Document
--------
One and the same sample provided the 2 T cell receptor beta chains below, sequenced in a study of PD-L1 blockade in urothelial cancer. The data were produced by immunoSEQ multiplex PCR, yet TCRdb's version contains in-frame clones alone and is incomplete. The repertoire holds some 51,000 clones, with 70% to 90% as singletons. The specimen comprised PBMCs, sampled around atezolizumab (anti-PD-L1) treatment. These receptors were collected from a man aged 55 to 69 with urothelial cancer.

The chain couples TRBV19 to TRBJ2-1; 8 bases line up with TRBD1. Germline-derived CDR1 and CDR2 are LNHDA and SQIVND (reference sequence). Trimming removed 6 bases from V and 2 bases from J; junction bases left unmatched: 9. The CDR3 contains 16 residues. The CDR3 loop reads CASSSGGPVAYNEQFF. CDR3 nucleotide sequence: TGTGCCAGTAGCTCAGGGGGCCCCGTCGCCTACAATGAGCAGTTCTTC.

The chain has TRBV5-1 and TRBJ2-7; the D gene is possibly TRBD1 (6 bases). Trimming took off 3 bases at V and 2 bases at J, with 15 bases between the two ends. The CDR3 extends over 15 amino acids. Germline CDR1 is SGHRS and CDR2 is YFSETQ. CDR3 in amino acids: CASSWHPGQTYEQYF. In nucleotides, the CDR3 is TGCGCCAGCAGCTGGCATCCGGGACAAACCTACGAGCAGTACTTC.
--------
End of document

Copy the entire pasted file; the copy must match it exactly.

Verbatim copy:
One and the same sample provided the 2 T cell receptor beta chains below, sequenced in a study of PD-L1 blockade in urothelial cancer. The data were produced by immunoSEQ multiplex PCR, yet TCRdb's version contains in-frame clones alone and is incomplete. The repertoire holds some 51,000 clones, with 70% to 90% as singletons. The specimen comprised PBMCs, sampled around atezolizumab (anti-PD-L1) treatment. These receptors were collected from a man aged 55 to 69 with urothelial cancer.

The chain couples TRBV19 to TRBJ2-1; 8 bases line up with TRBD1. Germline-derived CDR1 and CDR2 are LNHDA and SQIVND (reference sequence). Trimming removed 6 bases from V and 2 bases from J; junction bases left unmatched: 9. The CDR3 contains 16 residues. The CDR3 loop reads CASSSGGPVAYNEQFF. CDR3 nucleotide sequence: TGTGCCAGTAGCTCAGGGGGCCCCGTCGCCTACAATGAGCAGTTCTTC.

The chain has TRBV5-1 and TRBJ2-7; the D gene is possibly TRBD1 (6 bases). Trimming took off 3 bases at V and 2 bases at J, with 15 bases between the two ends. The CDR3 extends over 15 amino acids. Germline CDR1 is SGHRS and CDR2 is YFSETQ. CDR3 in amino acids: CASSWHPGQTYEQYF. In nucleotides, the CDR3 is TGCGCCAGCAGCTGGCATCCGGGACAAACCTACGAGCAGTACTTC.